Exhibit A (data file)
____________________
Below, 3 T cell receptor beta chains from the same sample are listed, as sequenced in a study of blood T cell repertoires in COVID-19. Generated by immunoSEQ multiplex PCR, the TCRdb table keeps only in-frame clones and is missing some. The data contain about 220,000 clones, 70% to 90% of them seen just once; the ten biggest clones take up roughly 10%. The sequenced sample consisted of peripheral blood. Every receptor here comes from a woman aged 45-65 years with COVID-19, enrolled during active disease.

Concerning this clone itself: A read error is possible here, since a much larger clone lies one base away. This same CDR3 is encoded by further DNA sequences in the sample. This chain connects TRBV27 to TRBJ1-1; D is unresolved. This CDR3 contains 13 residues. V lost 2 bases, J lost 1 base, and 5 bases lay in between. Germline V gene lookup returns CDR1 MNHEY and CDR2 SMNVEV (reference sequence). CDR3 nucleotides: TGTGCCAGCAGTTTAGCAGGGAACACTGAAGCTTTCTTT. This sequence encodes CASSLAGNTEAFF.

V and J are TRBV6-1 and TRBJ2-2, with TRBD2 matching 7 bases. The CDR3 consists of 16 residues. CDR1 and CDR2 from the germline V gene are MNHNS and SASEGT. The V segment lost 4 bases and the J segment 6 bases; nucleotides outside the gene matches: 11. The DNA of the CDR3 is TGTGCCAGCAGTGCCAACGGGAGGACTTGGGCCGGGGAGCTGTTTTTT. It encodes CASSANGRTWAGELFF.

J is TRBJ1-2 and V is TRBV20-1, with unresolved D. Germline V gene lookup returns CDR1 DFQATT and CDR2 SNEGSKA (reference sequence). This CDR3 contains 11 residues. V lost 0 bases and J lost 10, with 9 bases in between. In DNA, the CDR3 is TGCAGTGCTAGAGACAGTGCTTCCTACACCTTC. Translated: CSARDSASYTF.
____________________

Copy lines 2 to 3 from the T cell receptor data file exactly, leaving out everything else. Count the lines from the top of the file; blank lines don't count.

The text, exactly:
Concerning this clone itself: A read error is possible here, since a much larger clone lies one base away. This same CDR3 is encoded by further DNA sequences in the sample. This chain connects TRBV27 to TRBJ1-1; D is unresolved. This CDR3 contains 13 residues. V lost 2 bases, J lost 1 base, and 5 bases lay in between. Germline V gene lookup returns CDR1 MNHEY and CDR2 SMNVEV (reference sequence). CDR3 nucleotides: TGTGCCAGCAGTTTAGCAGGGAACACTGAAGCTTTCTTT. This sequence encodes CASSLAGNTEAFF.

V and J are TRBV6-1 and TRBJ2-2, with TRBD2 matching 7 bases. The CDR3 consists of 16 residues. CDR1 and CDR2 from the germline V gene are MNHNS and SASEGT. The V segment lost 4 bases and the J segment 6 bases; nucleotides outside the gene matches: 11. The DNA of the CDR3 is TGTGCCAGCAGTGCCAACGGGAGGACTTGGGCCGGGGAGCTGTTTTTT. It encodes CASSANGRTWAGELFF.